The Grand Concourse

Preparing an omelette for last night’s dinner summoned a memory of brunch with my Pittsburgh pal last year. She understands that I often select restaurants based on atmosphere rather than the promise of a good meal. Luckily, Pittsburgh’s Grand Concourse lives at the happy intersection of amazing atmosphere and delicious food.

This Pittsburgh landmark is located in a 1901 railroad station built by the Pittsburgh and Lake Erie Railroad. Friends, this is now one of my favorite restaurants anywhere.

The 80,000 square foot building was brilliantly transformed into a restaurant in 1978. The stained glass vaulted ceilings are magnificent. Marble columns look substantial. A grand staircase is, well, grand.

Even the hallways and restrooms are lovely with mosaic tile floors and exquisite woodwork. It’s no wonder this building, with its Victorian and Edwardian styles, is on the National Register of Historic Places.

We sat in a space that I believe is an enclosed porch, giving a terrific view of the outside world. There was some kind of fitness expo happening in town that weekend so we saw plenty of fit people walk by and even engage in some kind of bizarre bridal shoot for an extremely sculpted couple.

Meanwhile, I thoroughly enjoyed my brunch buffet and had a selection of small desserts. Fitness modeling is not in my future.

They have lunch and dinner menus, offer takeout, and host Sunday buffets as well as special buffets for holidays like Easter and Mother’s Day. Reservations are recommended even for a regular day. The prices are higher than a lot of restaurants near me but the food is better quality than your typical sit down restaurant and I was pleased with the value.

We saw people in all manner of attire but it feels like such a special place I was glad we dressed up a bit. I hated to look like too much of a hillbilly tourist in such a nice place so I made just a few photos. Besides, pictures really don’t do this building justice.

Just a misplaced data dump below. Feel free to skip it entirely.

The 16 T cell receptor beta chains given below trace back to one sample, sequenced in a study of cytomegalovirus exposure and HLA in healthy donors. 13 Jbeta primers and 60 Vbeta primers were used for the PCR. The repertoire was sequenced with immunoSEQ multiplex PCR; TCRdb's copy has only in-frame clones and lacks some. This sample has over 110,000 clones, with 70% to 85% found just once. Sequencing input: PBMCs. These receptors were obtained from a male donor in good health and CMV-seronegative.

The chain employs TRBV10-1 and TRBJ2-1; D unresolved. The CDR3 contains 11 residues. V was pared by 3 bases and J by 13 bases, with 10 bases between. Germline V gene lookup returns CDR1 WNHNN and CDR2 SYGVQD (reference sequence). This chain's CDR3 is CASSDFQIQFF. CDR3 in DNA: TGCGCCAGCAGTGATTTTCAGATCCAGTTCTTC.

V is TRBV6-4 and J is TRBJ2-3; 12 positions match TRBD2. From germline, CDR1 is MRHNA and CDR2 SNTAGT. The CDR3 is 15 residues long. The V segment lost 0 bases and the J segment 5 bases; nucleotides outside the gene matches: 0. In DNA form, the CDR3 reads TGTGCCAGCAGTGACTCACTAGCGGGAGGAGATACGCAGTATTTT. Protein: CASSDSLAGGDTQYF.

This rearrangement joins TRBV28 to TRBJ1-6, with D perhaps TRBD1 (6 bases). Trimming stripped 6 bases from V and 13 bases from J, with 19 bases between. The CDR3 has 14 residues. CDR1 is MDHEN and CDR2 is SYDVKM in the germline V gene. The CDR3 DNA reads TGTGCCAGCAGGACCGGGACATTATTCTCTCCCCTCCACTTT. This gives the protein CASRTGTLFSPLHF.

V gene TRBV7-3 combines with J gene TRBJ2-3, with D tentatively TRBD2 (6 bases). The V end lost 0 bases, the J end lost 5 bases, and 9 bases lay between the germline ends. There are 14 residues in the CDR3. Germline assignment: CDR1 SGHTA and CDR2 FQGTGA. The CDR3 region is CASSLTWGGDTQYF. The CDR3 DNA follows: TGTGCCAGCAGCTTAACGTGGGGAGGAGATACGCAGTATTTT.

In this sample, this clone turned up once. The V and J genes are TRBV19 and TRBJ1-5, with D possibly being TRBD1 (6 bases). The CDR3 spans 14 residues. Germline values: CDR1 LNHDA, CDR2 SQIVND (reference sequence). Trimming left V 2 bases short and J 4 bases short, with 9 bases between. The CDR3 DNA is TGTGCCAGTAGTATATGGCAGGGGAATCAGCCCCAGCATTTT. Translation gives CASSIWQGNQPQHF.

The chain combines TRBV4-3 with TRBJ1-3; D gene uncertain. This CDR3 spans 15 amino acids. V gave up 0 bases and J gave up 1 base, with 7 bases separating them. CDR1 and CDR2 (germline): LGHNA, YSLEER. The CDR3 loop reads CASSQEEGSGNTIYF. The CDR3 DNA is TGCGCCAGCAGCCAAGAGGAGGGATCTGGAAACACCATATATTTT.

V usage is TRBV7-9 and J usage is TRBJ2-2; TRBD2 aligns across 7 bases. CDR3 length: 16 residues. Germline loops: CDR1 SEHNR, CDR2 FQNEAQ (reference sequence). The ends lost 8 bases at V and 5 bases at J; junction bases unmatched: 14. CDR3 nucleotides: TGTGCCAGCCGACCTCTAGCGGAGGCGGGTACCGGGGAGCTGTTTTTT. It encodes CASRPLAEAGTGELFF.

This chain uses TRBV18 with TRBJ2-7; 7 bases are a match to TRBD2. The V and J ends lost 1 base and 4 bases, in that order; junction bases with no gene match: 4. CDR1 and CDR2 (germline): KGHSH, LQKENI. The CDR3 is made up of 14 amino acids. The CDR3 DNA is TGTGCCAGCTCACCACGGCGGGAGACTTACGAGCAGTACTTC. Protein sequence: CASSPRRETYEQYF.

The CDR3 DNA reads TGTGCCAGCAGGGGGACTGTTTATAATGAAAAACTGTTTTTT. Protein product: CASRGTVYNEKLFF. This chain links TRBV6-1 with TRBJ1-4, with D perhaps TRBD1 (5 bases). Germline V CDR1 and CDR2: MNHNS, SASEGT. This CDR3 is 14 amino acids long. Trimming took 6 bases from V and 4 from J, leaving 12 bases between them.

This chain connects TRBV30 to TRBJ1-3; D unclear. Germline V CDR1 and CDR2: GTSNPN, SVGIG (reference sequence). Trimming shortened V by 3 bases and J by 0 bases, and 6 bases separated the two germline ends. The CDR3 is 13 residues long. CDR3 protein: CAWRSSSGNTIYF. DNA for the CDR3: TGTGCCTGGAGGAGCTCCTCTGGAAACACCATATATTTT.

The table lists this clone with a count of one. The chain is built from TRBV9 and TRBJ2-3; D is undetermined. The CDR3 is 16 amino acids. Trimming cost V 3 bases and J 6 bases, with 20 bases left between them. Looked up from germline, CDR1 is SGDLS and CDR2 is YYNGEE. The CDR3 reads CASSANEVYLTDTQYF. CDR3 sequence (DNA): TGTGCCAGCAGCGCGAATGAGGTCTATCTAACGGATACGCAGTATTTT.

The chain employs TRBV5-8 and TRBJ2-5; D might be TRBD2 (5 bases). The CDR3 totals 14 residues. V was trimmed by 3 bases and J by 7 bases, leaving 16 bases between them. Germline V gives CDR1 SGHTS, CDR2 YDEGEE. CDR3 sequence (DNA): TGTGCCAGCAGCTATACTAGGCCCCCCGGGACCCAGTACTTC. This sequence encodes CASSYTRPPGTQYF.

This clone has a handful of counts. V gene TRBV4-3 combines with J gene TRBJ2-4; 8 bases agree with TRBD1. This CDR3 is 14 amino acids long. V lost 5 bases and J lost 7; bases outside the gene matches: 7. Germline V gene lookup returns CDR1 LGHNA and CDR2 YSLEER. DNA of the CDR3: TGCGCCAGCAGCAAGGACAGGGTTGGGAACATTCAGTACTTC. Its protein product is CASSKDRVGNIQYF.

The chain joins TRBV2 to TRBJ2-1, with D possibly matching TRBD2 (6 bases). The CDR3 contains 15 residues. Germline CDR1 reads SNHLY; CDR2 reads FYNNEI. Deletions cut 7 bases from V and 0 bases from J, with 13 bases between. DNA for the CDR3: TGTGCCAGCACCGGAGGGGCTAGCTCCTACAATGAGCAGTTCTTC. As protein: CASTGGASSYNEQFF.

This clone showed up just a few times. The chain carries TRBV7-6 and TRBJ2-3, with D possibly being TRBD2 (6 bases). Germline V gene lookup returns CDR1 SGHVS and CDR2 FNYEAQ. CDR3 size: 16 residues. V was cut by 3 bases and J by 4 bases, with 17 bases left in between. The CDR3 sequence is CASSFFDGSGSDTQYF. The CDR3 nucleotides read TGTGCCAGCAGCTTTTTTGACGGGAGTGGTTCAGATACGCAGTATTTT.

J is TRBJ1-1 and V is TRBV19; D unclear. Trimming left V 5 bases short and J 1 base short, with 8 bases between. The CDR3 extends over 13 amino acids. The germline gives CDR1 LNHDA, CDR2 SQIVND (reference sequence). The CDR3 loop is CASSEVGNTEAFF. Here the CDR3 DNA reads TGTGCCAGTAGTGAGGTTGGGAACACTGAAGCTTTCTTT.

There’s something about this place, about the light and air and that makes it feel different. It feels timeless yet old, fancy but comfortable.

It’s a study in contradictions.

At one point, I found a settee near the buffet and simply sat down to absorb my surroundings. The late morning sun illuminated the stained glass and the air was filled with the murmur of conversation and clink of silverware. Servers scurried by with purpose while guests wandered about, making impossible choices from the buffet.

I swore if I turned quickly enough I might glimpse a Victorian couple or a traveling salesman with a trunk full of samples in tow.

This was a delightful experience and one that I would repeat if given the opportunity. Want to learn more and perhaps admire the menu? Click here to visit their website.

Grand Central Terminal

Grand Central Station is one of those New York landmarks that everyone should experience at least once.

Built between 1903 and 1913, it’s a National Historic Landmark located in midtown Manhattan. We have Jacqueline Kennedy Onassis to thank for that landmark status as she was influential in the declaration and in saving this incredible building from the wrecking ball in the seventies.

You’ve likely seen it featured on tv shows and movies.

Grand Central covers 48 acres with platforms that serve 43 tracks for passenger train service. There are also a variety of stores, restaurants and event spaces.

Step inside the main concourse and you’ll find a sea of humanity zig zagging every which way. In fact, a staggering 250,000 people commute through this station every single day.

There’s an iconic information booth in the center with a four sided brass clock that I completely forgot to photograph up close.

This space is cavernous and seems even more so when you look up at the fabulous ceiling which features a highly stylized star map.

The experience was even more special this time because it was all decked out for the holiday!

It’s a sight to behold even if you just want to step inside for a minute and look around. We were there to visit Summit One, an observation tower attached to Grand Central. We also had a quick breakfast here and shopped a pop up Christmas market. Stay tuned for more on our trip through Summit.

Here’s one more picture – one of many soldiers we saw.

It was a gentle reminder that not everyone makes it home for the holidays and to be grateful for those who serve our nation.